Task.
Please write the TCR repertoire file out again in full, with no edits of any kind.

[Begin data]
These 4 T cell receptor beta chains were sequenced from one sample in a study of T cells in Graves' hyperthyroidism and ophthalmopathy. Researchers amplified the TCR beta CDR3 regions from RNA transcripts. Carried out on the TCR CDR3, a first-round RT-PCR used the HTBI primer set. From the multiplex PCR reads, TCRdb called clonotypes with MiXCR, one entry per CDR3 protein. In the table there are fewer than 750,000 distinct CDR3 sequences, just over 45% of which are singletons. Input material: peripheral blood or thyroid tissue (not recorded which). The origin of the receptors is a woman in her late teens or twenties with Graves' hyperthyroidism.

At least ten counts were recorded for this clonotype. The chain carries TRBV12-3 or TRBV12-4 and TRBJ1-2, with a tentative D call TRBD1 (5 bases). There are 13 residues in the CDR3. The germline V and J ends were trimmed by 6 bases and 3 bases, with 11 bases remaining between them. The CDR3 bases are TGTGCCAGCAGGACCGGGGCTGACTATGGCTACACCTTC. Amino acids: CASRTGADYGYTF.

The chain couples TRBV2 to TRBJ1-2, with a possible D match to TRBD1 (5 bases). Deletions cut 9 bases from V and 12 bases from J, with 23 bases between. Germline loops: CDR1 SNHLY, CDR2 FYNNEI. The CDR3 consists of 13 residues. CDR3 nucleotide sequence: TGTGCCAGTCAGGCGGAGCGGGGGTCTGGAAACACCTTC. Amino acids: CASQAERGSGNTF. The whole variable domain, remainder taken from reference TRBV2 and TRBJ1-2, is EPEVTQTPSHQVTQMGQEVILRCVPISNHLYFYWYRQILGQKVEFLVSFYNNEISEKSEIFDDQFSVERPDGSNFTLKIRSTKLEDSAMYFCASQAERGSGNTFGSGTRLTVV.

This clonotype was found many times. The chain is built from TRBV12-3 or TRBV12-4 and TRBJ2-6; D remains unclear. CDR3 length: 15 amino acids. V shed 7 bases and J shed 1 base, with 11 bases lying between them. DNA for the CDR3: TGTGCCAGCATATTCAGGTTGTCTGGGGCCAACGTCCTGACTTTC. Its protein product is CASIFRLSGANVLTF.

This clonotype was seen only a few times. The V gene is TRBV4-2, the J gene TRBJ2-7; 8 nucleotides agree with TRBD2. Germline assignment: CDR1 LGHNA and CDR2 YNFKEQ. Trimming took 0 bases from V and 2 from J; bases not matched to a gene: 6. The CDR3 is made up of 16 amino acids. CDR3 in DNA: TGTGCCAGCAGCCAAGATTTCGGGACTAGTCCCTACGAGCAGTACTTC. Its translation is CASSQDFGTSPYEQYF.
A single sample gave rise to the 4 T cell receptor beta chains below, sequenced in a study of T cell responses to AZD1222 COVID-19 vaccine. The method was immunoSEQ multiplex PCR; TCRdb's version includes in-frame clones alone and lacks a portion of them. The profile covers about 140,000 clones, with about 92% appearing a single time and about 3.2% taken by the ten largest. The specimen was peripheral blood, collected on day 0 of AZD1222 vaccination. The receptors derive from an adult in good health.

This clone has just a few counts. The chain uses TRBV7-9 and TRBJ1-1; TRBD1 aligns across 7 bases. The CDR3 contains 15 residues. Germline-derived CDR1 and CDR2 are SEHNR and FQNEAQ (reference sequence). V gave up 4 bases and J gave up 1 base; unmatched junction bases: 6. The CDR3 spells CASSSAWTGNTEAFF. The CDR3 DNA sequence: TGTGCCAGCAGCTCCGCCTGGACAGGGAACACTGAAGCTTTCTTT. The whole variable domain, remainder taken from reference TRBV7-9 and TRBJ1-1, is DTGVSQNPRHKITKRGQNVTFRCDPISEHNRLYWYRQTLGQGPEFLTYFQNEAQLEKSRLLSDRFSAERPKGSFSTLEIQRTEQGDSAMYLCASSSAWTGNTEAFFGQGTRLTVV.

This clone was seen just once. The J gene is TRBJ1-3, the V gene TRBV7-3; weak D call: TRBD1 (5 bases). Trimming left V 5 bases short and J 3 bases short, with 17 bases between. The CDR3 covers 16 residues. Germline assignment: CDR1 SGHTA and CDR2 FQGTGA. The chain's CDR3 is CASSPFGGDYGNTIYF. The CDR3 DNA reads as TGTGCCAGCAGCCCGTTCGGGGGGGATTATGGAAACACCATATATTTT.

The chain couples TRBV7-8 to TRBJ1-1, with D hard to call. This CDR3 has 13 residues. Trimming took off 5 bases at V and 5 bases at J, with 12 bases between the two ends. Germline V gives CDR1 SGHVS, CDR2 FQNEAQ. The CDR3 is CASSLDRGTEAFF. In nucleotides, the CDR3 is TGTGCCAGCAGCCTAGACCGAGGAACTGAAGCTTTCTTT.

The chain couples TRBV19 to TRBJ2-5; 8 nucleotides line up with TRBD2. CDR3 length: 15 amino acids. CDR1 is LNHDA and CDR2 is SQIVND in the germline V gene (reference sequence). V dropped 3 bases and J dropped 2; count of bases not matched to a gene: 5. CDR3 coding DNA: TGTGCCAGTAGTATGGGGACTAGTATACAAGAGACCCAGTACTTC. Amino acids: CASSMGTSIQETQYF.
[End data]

These 4 T cell receptor beta chains were sequenced from one sample in a study of T cells in Graves' hyperthyroidism and ophthalmopathy. Researchers amplified the TCR beta CDR3 regions from RNA transcripts. Carried out on the TCR CDR3, a first-round RT-PCR used the HTBI primer set. From the multiplex PCR reads, TCRdb called clonotypes with MiXCR, one entry per CDR3 protein. In the table there are fewer than 750,000 distinct CDR3 sequences, just over 45% of which are singletons. Input material: peripheral blood or thyroid tissue (not recorded which). The origin of the receptors is a woman in her late teens or twenties with Graves' hyperthyroidism.

At least ten counts were recorded for this clonotype. The chain carries TRBV12-3 or TRBV12-4 and TRBJ1-2, with a tentative D call TRBD1 (5 bases). There are 13 residues in the CDR3. The germline V and J ends were trimmed by 6 bases and 3 bases, with 11 bases remaining between them. The CDR3 bases are TGTGCCAGCAGGACCGGGGCTGACTATGGCTACACCTTC. Amino acids: CASRTGADYGYTF.

The chain couples TRBV2 to TRBJ1-2, with a possible D match to TRBD1 (5 bases). Deletions cut 9 bases from V and 12 bases from J, with 23 bases between. Germline loops: CDR1 SNHLY, CDR2 FYNNEI. The CDR3 consists of 13 residues. CDR3 nucleotide sequence: TGTGCCAGTCAGGCGGAGCGGGGGTCTGGAAACACCTTC. Amino acids: CASQAERGSGNTF. The whole variable domain, remainder taken from reference TRBV2 and TRBJ1-2, is EPEVTQTPSHQVTQMGQEVILRCVPISNHLYFYWYRQILGQKVEFLVSFYNNEISEKSEIFDDQFSVERPDGSNFTLKIRSTKLEDSAMYFCASQAERGSGNTFGSGTRLTVV.

This clonotype was found many times. The chain is built from TRBV12-3 or TRBV12-4 and TRBJ2-6; D remains unclear. CDR3 length: 15 amino acids. V shed 7 bases and J shed 1 base, with 11 bases lying between them. DNA for the CDR3: TGTGCCAGCATATTCAGGTTGTCTGGGGCCAACGTCCTGACTTTC. Its protein product is CASIFRLSGANVLTF.

This clonotype was seen only a few times. The V gene is TRBV4-2, the J gene TRBJ2-7; 8 nucleotides agree with TRBD2. Germline assignment: CDR1 LGHNA and CDR2 YNFKEQ. Trimming took 0 bases from V and 2 from J; bases not matched to a gene: 6. The CDR3 is made up of 16 amino acids. CDR3 in DNA: TGTGCCAGCAGCCAAGATTTCGGGACTAGTCCCTACGAGCAGTACTTC. Its translation is CASSQDFGTSPYEQYF.
A single sample gave rise to the 4 T cell receptor beta chains below, sequenced in a study of T cell responses to AZD1222 COVID-19 vaccine. The method was immunoSEQ multiplex PCR; TCRdb's version includes in-frame clones alone and lacks a portion of them. The profile covers about 140,000 clones, with about 92% appearing a single time and about 3.2% taken by the ten largest. The specimen was peripheral blood, collected on day 0 of AZD1222 vaccination. The receptors derive from an adult in good health.

This clone has just a few counts. The chain uses TRBV7-9 and TRBJ1-1; TRBD1 aligns across 7 bases. The CDR3 contains 15 residues. Germline-derived CDR1 and CDR2 are SEHNR and FQNEAQ (reference sequence). V gave up 4 bases and J gave up 1 base; unmatched junction bases: 6. The CDR3 spells CASSSAWTGNTEAFF. The CDR3 DNA sequence: TGTGCCAGCAGCTCCGCCTGGACAGGGAACACTGAAGCTTTCTTT. The whole variable domain, remainder taken from reference TRBV7-9 and TRBJ1-1, is DTGVSQNPRHKITKRGQNVTFRCDPISEHNRLYWYRQTLGQGPEFLTYFQNEAQLEKSRLLSDRFSAERPKGSFSTLEIQRTEQGDSAMYLCASSSAWTGNTEAFFGQGTRLTVV.

This clone was seen just once. The J gene is TRBJ1-3, the V gene TRBV7-3; weak D call: TRBD1 (5 bases). Trimming left V 5 bases short and J 3 bases short, with 17 bases between. The CDR3 covers 16 residues. Germline assignment: CDR1 SGHTA and CDR2 FQGTGA. The chain's CDR3 is CASSPFGGDYGNTIYF. The CDR3 DNA reads as TGTGCCAGCAGCCCGTTCGGGGGGGATTATGGAAACACCATATATTTT.

The chain couples TRBV7-8 to TRBJ1-1, with D hard to call. This CDR3 has 13 residues. Trimming took off 5 bases at V and 5 bases at J, with 12 bases between the two ends. Germline V gives CDR1 SGHVS, CDR2 FQNEAQ. The CDR3 is CASSLDRGTEAFF. In nucleotides, the CDR3 is TGTGCCAGCAGCCTAGACCGAGGAACTGAAGCTTTCTTT.

The chain couples TRBV19 to TRBJ2-5; 8 nucleotides line up with TRBD2. CDR3 length: 15 amino acids. CDR1 is LNHDA and CDR2 is SQIVND in the germline V gene (reference sequence). V dropped 3 bases and J dropped 2; count of bases not matched to a gene: 5. CDR3 coding DNA: TGTGCCAGTAGTATGGGGACTAGTATACAAGAGACCCAGTACTTC. Amino acids: CASSMGTSIQETQYF.